“But what does that mean?”
I had been convinced that I was losing my mind. I had been told for months that all the problems I was up against in my life simply weren’t as bad as I imagined them. Whether that was the problems at work or the problems with Megan it was all apparently in my head, or at least I was making everything worse by overreacting, again.
So far, it was the story of my life. It was easy to believe it when my hand throbbed from the pain after hitting the wardrobe door in my stupid temper. I was scared of losing it again, I think Megan was scared of me losing it again. I needed to regain some sort of control in my life, I needed a plan and I needed to face all my problems head on.
I planned on doing just that, with work I resolved to try a little harder and start jumping through the hoops. I was still in the mindset of go to work, get the job done, get home. At home I wanted to have a plan too, I wanted Megan and I to decide once and for all on some definite things we could do to break the destructive rut we had found ourselves in.
I hadn’t forgotten about Megan’s depression. She had said she needed help, although she hadn’t yet registered with a doctor in London, I encouraged her to do so. In the mean-time if she needed to talk to anyone my work offered a counselling service to employees and their families completely free of charge. I’d found out as much as I could about it from my boss at work and took our ‘Wellbeing’ business card home for Megan.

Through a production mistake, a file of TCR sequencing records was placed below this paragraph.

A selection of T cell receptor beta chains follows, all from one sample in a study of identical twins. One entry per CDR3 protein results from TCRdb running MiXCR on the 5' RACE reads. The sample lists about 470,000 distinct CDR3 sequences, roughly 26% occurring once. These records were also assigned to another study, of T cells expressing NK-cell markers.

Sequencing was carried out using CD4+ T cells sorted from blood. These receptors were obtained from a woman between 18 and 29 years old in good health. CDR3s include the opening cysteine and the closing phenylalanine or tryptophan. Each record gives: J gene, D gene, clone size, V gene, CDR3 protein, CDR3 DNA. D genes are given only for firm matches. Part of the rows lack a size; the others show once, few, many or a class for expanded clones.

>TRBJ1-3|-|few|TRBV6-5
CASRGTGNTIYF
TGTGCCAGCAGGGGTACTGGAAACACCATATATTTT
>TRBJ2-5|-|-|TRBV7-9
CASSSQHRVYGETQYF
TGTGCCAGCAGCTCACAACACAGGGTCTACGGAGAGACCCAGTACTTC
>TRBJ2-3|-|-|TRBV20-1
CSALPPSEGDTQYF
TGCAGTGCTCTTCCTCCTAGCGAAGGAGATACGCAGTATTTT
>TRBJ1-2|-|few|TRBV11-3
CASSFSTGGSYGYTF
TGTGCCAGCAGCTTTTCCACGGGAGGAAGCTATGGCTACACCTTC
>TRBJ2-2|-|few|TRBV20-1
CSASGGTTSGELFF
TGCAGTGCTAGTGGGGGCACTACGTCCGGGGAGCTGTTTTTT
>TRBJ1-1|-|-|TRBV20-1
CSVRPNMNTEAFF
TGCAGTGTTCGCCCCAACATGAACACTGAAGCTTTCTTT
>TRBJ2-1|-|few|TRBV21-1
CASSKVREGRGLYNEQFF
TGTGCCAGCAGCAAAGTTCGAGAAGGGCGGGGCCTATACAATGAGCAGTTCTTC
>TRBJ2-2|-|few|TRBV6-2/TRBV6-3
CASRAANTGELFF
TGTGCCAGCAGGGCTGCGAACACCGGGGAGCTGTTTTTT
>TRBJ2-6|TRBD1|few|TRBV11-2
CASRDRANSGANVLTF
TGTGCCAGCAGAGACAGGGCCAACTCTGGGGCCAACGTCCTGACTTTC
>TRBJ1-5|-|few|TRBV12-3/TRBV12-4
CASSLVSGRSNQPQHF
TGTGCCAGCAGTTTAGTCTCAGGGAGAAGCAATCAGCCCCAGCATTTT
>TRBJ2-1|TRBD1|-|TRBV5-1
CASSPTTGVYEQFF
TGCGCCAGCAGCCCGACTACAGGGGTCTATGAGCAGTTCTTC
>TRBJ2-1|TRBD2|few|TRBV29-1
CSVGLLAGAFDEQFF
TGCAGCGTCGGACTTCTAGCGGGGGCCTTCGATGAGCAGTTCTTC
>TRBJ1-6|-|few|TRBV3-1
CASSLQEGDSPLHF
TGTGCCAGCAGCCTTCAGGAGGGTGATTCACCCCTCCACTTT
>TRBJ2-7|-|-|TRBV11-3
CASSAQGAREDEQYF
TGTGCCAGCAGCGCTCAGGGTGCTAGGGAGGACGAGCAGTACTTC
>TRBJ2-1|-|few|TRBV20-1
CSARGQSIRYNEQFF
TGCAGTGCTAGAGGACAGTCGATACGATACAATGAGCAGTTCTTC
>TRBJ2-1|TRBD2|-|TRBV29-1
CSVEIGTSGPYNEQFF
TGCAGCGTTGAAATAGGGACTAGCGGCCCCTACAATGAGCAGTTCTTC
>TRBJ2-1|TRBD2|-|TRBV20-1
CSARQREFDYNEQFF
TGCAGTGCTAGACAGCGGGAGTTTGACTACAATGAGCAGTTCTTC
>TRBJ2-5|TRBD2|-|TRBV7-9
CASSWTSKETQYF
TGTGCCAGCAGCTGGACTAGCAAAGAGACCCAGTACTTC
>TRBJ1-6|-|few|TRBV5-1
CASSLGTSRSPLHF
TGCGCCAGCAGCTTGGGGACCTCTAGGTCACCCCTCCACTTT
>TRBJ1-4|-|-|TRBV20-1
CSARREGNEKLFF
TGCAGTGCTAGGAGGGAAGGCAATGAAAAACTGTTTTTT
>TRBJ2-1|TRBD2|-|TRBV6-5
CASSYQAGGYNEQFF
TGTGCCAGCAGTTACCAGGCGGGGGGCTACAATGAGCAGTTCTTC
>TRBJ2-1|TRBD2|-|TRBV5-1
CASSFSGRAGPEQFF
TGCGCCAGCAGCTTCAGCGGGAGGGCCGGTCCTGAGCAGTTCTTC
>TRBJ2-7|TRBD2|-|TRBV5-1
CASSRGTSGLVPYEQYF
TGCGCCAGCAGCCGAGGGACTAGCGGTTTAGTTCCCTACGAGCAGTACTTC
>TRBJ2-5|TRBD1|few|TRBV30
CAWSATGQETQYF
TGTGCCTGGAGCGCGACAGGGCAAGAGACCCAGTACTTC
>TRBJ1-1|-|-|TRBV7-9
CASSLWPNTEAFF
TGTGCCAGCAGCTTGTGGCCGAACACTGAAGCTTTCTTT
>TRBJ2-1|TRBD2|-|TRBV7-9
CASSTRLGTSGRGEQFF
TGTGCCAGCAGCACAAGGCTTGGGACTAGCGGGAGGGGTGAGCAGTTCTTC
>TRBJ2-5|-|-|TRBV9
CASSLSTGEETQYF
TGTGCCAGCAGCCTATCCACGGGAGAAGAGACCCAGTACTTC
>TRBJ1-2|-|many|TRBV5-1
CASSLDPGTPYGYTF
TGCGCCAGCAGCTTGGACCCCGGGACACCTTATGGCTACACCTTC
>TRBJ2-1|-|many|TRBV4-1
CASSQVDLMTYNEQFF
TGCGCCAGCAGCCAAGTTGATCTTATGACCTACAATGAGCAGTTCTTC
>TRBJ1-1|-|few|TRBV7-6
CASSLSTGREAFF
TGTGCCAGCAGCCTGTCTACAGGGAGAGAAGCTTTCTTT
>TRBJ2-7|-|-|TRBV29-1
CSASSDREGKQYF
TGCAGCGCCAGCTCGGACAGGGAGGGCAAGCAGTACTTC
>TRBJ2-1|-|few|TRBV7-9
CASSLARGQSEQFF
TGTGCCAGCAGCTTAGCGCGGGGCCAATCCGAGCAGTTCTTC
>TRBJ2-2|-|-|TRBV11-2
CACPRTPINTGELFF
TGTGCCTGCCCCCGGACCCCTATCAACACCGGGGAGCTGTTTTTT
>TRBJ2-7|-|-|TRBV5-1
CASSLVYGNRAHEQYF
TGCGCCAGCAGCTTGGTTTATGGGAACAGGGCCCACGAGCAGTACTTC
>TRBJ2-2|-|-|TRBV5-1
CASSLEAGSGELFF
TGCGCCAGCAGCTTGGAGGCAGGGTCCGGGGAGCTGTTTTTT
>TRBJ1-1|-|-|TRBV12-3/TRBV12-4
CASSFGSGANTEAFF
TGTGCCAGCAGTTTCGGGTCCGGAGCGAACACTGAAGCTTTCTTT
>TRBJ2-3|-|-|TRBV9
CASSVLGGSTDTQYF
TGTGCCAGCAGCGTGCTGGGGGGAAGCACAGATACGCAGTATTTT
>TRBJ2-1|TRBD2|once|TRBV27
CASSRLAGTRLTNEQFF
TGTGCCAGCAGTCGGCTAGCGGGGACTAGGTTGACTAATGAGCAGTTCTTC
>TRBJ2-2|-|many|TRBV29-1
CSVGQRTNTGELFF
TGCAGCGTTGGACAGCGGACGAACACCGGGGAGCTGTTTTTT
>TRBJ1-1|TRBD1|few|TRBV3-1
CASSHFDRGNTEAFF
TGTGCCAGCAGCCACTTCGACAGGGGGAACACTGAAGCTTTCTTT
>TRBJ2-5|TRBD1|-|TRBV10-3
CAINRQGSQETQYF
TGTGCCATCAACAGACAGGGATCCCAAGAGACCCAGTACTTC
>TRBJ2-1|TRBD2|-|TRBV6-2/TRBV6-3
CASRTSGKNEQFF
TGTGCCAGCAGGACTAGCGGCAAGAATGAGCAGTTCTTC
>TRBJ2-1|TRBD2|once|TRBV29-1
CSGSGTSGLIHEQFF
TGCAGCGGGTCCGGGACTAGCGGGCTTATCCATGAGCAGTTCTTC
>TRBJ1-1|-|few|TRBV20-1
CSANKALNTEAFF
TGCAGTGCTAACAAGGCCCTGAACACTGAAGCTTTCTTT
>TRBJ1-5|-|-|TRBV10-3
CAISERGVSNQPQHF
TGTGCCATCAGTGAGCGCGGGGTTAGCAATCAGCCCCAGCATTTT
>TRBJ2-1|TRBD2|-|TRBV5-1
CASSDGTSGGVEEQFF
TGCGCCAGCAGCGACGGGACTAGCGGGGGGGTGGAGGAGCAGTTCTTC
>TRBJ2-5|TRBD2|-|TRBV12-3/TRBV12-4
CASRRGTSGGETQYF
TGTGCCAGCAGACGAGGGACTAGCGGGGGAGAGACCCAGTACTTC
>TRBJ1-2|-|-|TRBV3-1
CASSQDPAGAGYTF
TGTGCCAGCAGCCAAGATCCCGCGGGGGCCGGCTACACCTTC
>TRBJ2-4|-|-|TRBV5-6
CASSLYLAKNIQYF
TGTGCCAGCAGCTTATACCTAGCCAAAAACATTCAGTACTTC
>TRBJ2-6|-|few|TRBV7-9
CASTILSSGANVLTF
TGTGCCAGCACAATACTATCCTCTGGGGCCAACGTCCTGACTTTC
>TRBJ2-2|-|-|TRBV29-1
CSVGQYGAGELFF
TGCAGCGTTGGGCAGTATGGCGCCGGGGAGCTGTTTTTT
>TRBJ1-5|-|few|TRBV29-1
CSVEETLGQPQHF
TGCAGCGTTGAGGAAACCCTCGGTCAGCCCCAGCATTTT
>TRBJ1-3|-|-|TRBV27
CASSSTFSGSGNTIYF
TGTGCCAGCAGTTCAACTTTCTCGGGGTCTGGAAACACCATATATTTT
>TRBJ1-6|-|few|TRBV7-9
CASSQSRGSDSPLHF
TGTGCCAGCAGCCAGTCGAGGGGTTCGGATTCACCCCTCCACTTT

Megan wasn’t interested in talking to them. In fact she somehow convinced me that it wasn’t her that needed the therapy. That perhaps I should talk to someone about everything that was going on. I was literally willing to try anything to make things work, so I did. I still tried to encourage Megan to seek help, she wouldn’t help herself. She wouldn’t seek out professional help and would only flirt with her medication so that she seemed to always keep herself on the brink of ill-health, both physically and mentally.
I was a little disappointed. I had hoped that once Megan had owned up to her depression that we could start to get help and move past it. I researched depression and how to live with and support someone who has it. I talked to my mother who had suffered really badly with it herself earlier in her life about what it feels like and what I could do to make things better. I didn’t realise at the time I was fighting a losing battle.
I couldn’t help but notice how inconsistent Megan’s behaviour had become. I had to keep reminding myself that depression is a mental illness, that it isn’t always logical. Yet everyday it pained me to see the effort she made to look nice, smile and joke with her friends and colleagues and work out at the gym when she couldn’t manage to put even half that effort into a few hours with me.
I decided to try and do more special things for us, to get out of the house. Like take Megan out for dinner once in a while, go for a walk in the park or go to the cinema. Nothing seemed to break the cycle. I didn’t know what else to do. Megan assured me time and time again that she still loved me, that it was just her depression bringing her down. It soon became my mantra “It’s not Megan, it’s her depression” whenever I felt bad.